My goal this summer has been to eat as many blue cheeses as possible, and yet, when I found myself in Madison, Wisconsin this past week, I had to break with tradition. Yes, yes, I ate my share of blue – along with plenty of gooey grilled cheese sandwiches, some delicious bandaged cheddar, and even a wheel of something runny smuggled in from France. (I can’t go into detail, and if questioned, I will confess I ate it mostly in the dark, distracted by spit-roasting birds and too much good wine.) Alas, the real reason I return to Madison in the summers is to eat a puck of Anne Topham’s ephemeral goat cheese rolled in ash.
Fantome Farm has been a staple at the Madison Farmers’ Market for as long as I can remember, and whenever I go, I am guilty of buying Anne Topham’s fresh chevre and peeling back the plastic wrap to eat it on the spot as if it were candy. In fact, my brother and I call this cheese “Peppermint Patty” when we speak in code, which is more often than you might think. Sometimes we split a round, passing it back and forth, as we peruse the market stalls, oogling flowers and jams, enjoying a kind of amniotic silence. This is the first goat cheese that made me LOVE goat cheese. It predates my love affair with blues. Years ago, it was this cheese that made me aware of “artisanal cheese,” which is to say that Anne Topham is, to me, a kind of Cheese Mother.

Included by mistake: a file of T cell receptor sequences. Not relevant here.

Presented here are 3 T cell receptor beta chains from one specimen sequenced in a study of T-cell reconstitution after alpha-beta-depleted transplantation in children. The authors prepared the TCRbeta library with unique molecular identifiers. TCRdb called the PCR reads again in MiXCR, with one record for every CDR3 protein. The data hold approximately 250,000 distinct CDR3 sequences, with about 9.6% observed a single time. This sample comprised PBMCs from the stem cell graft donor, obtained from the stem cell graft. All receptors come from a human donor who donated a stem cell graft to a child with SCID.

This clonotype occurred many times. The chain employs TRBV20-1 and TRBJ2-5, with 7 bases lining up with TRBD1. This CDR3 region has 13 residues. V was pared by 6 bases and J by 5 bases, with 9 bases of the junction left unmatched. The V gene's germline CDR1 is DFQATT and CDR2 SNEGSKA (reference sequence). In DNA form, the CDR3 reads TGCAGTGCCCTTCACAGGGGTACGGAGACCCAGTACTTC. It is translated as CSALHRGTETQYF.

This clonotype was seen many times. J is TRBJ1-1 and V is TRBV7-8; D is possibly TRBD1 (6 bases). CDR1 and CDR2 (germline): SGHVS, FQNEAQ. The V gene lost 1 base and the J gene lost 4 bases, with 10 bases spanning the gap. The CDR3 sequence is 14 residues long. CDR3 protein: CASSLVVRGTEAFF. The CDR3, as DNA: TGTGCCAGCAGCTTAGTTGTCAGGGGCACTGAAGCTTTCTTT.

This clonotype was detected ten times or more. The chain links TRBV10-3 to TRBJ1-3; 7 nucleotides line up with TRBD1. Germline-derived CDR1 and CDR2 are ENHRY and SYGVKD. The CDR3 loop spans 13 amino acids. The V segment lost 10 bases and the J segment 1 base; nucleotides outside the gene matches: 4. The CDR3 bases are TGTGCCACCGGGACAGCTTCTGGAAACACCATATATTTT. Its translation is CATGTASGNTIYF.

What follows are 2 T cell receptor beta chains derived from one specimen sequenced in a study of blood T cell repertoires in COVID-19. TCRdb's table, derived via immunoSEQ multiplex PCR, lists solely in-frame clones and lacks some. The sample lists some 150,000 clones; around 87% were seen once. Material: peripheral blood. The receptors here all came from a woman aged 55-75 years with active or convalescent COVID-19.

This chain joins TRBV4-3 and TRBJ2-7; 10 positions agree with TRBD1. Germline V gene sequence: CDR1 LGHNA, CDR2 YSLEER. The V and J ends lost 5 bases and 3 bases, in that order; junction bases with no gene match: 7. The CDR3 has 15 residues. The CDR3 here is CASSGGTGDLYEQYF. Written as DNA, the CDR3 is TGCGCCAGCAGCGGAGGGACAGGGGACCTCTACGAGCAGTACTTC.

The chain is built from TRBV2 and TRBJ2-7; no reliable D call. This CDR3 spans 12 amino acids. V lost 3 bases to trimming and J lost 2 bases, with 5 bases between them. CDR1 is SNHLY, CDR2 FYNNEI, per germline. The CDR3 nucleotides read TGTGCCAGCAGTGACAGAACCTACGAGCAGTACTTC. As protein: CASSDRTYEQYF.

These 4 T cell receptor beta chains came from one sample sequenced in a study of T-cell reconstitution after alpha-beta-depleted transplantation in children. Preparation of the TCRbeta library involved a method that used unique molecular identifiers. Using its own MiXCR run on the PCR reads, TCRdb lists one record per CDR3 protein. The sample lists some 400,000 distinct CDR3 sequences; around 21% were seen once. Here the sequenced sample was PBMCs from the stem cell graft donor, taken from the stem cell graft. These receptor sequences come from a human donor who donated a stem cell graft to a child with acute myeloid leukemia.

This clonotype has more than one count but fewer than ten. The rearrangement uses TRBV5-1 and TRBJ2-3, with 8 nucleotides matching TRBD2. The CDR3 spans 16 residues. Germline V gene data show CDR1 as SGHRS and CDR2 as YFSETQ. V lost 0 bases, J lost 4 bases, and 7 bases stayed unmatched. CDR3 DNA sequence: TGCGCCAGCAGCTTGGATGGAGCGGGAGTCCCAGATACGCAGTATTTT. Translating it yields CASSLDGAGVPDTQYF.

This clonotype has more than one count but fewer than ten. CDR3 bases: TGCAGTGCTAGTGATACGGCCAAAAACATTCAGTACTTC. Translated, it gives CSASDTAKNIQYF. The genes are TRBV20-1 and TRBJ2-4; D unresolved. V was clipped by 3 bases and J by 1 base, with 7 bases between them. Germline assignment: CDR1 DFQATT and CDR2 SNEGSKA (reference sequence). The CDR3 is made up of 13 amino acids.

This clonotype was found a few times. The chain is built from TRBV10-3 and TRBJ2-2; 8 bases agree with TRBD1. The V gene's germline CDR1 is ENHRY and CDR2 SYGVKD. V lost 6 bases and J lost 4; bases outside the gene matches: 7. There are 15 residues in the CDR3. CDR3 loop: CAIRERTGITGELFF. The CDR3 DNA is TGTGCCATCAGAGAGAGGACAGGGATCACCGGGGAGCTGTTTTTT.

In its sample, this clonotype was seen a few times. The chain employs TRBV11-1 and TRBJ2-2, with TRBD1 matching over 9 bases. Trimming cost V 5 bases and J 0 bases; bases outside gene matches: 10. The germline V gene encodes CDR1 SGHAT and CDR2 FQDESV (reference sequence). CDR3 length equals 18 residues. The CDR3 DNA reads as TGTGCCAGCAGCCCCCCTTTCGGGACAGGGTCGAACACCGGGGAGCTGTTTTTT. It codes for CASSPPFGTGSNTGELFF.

I love the clean, crisp taste of this chevre -- its smooth, mild taste makes me think of spring. Its ashy appearance and trillium-colored inside brings to mind a forest floor, alive with pale wildflowers. The characteristic sourness that comes with goat cheese is very gentle here – this is a good petting-zoo cheese for people who are new to chevre – and the ash, although startlingly black, is mostly tasteless. It adds a faint salty edge.
Anne Topham and her partner Judy Boree have been making French-style goat cheese for over 20 years, beginning with a goat named Angie and her kid, Gilda Radner. I’d like to think those goats would be proud to know they’ve spawned a Wisconsin delicacy. For me, spring is never officially here until I sink my teeth into a round of goat cheese liberally rolled in ash. When possible, I like to eat it while lying in the grass, eyes closed, the sound of market chatter mixing with birdcall over the Capital. It’s also good on toasted rounds of baguette.